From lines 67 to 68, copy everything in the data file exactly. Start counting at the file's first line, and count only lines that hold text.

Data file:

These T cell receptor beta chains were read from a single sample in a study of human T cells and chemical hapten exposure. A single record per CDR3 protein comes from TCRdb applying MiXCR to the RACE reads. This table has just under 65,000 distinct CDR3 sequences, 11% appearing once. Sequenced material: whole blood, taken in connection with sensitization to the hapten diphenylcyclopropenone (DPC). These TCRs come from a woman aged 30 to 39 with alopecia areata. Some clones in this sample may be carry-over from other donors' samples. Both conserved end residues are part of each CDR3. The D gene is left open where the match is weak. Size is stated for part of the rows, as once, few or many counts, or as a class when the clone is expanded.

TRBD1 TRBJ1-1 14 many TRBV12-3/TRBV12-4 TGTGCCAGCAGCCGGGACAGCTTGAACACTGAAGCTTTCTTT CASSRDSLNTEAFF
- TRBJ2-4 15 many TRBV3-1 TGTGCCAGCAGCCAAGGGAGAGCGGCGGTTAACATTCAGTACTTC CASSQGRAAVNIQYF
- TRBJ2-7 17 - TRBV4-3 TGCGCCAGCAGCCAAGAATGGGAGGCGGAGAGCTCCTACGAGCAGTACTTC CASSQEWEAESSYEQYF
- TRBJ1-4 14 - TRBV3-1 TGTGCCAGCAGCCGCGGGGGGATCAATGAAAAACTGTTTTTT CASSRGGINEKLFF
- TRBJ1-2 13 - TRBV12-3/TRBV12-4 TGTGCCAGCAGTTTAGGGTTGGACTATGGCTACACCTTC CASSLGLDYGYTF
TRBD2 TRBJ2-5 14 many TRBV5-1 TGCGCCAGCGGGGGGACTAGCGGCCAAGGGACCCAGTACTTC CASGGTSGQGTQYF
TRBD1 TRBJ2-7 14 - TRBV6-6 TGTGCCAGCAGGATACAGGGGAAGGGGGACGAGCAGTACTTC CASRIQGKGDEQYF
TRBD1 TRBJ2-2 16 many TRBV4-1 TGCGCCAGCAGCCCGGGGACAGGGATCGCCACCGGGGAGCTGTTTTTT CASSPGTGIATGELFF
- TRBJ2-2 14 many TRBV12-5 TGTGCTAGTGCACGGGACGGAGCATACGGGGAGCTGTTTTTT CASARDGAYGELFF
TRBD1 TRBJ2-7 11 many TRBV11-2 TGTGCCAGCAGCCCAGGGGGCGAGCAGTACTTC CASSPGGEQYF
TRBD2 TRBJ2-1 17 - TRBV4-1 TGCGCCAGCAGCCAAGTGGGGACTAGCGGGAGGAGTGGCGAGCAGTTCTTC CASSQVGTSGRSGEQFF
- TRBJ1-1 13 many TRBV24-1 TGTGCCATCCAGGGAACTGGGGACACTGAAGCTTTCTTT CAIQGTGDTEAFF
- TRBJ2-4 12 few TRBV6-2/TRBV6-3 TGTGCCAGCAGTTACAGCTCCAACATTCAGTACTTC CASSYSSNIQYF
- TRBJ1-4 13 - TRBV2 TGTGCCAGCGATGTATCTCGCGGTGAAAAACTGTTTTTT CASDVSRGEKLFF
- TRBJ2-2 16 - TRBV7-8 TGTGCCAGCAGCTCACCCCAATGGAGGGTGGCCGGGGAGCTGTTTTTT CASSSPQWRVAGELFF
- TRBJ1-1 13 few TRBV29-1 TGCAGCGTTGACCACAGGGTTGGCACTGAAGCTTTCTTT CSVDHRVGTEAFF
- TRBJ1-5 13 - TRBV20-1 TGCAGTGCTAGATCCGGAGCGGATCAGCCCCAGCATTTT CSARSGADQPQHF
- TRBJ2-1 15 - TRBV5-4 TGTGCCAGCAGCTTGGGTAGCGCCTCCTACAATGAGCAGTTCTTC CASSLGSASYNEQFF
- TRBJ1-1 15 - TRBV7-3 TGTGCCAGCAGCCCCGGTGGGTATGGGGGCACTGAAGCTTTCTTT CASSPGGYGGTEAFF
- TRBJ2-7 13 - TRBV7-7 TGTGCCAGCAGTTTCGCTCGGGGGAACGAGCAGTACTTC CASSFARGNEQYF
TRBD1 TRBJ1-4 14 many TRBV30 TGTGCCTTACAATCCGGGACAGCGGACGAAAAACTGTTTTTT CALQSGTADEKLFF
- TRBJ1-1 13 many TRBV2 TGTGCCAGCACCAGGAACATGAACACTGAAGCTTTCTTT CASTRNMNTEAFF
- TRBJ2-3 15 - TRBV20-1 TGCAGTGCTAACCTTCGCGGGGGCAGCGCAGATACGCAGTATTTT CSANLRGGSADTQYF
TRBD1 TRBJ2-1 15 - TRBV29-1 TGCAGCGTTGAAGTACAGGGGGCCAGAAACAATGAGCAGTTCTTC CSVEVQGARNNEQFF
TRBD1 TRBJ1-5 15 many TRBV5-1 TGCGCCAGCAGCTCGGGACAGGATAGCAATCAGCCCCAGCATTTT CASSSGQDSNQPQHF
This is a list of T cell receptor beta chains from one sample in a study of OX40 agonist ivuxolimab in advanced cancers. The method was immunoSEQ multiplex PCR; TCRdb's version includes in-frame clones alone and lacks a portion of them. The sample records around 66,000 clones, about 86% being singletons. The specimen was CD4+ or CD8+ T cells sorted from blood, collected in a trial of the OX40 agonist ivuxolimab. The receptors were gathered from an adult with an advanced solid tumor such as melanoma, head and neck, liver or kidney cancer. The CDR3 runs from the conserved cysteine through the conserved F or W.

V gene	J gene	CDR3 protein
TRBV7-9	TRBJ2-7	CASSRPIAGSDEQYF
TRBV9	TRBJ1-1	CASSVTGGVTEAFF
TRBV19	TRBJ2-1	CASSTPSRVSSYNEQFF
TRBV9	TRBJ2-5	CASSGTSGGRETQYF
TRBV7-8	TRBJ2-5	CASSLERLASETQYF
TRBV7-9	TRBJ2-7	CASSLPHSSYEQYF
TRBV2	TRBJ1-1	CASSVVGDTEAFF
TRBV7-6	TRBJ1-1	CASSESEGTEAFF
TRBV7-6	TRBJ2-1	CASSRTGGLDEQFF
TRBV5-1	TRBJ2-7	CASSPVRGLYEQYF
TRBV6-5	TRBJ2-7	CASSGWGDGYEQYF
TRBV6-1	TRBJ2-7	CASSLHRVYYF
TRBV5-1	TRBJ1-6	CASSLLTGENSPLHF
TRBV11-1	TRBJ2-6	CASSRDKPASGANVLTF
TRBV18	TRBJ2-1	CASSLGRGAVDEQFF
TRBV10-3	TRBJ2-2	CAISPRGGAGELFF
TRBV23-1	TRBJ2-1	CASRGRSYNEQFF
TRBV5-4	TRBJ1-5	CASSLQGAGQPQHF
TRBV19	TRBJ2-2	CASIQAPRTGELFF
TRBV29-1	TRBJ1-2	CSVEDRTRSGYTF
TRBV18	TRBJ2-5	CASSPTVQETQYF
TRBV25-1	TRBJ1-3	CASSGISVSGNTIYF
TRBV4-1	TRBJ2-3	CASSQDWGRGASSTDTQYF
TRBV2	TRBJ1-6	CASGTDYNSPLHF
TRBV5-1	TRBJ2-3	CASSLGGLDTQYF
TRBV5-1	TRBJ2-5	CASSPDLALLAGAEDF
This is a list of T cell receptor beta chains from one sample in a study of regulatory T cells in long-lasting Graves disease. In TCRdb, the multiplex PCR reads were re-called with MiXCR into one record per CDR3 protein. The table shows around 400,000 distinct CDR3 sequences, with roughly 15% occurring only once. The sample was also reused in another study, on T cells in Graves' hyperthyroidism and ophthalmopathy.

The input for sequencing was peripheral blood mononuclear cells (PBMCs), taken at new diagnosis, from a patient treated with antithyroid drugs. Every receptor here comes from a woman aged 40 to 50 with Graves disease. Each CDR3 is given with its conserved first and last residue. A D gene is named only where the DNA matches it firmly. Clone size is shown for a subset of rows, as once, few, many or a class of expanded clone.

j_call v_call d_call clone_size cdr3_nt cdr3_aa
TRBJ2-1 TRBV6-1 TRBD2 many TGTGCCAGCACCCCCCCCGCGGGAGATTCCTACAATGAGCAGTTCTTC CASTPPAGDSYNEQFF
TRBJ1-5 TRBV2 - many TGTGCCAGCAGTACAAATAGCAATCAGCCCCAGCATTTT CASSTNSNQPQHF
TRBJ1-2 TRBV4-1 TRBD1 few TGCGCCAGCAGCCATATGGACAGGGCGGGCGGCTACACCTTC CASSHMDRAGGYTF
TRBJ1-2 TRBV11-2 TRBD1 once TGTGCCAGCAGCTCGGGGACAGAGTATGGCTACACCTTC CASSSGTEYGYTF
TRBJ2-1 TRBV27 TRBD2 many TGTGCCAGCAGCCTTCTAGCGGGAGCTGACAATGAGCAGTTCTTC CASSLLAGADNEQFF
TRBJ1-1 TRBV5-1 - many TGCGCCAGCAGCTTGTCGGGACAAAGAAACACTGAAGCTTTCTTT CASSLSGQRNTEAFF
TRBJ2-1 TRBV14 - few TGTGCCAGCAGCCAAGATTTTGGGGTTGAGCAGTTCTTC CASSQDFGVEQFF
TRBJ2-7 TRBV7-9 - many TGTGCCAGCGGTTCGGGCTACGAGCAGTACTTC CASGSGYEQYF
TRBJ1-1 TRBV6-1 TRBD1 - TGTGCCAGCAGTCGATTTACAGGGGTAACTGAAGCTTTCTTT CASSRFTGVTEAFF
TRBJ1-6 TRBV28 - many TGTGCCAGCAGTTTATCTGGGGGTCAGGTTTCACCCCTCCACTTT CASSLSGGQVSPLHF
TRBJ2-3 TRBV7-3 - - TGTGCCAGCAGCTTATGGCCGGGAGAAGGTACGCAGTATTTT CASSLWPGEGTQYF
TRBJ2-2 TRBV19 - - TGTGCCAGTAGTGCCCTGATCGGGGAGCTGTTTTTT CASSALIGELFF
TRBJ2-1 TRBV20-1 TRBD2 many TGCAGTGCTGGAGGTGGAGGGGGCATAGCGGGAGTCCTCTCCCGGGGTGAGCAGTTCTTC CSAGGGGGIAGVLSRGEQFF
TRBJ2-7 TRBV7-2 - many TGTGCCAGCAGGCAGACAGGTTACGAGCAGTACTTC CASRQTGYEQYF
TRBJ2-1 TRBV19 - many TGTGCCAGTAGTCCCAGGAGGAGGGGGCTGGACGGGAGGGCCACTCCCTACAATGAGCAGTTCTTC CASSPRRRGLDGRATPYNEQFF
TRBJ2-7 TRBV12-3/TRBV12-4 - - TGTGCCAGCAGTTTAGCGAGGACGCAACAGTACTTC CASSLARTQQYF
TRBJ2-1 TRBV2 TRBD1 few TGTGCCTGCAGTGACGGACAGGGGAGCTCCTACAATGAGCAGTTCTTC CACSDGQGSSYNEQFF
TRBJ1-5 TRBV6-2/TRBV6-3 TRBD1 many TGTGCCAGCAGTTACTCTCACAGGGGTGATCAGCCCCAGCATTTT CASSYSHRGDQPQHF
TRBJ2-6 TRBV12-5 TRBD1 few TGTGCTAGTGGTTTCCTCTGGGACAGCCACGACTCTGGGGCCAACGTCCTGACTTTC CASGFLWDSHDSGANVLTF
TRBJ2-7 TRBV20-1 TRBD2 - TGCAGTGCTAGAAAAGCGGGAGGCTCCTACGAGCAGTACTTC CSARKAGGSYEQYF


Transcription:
TRBJ1-6 TRBV28 - many TGTGCCAGCAGTTTATCTGGGGGTCAGGTTTCACCCCTCCACTTT CASSLSGGQVSPLHF
TRBJ2-3 TRBV7-3 - - TGTGCCAGCAGCTTATGGCCGGGAGAAGGTACGCAGTATTTT CASSLWPGEGTQYF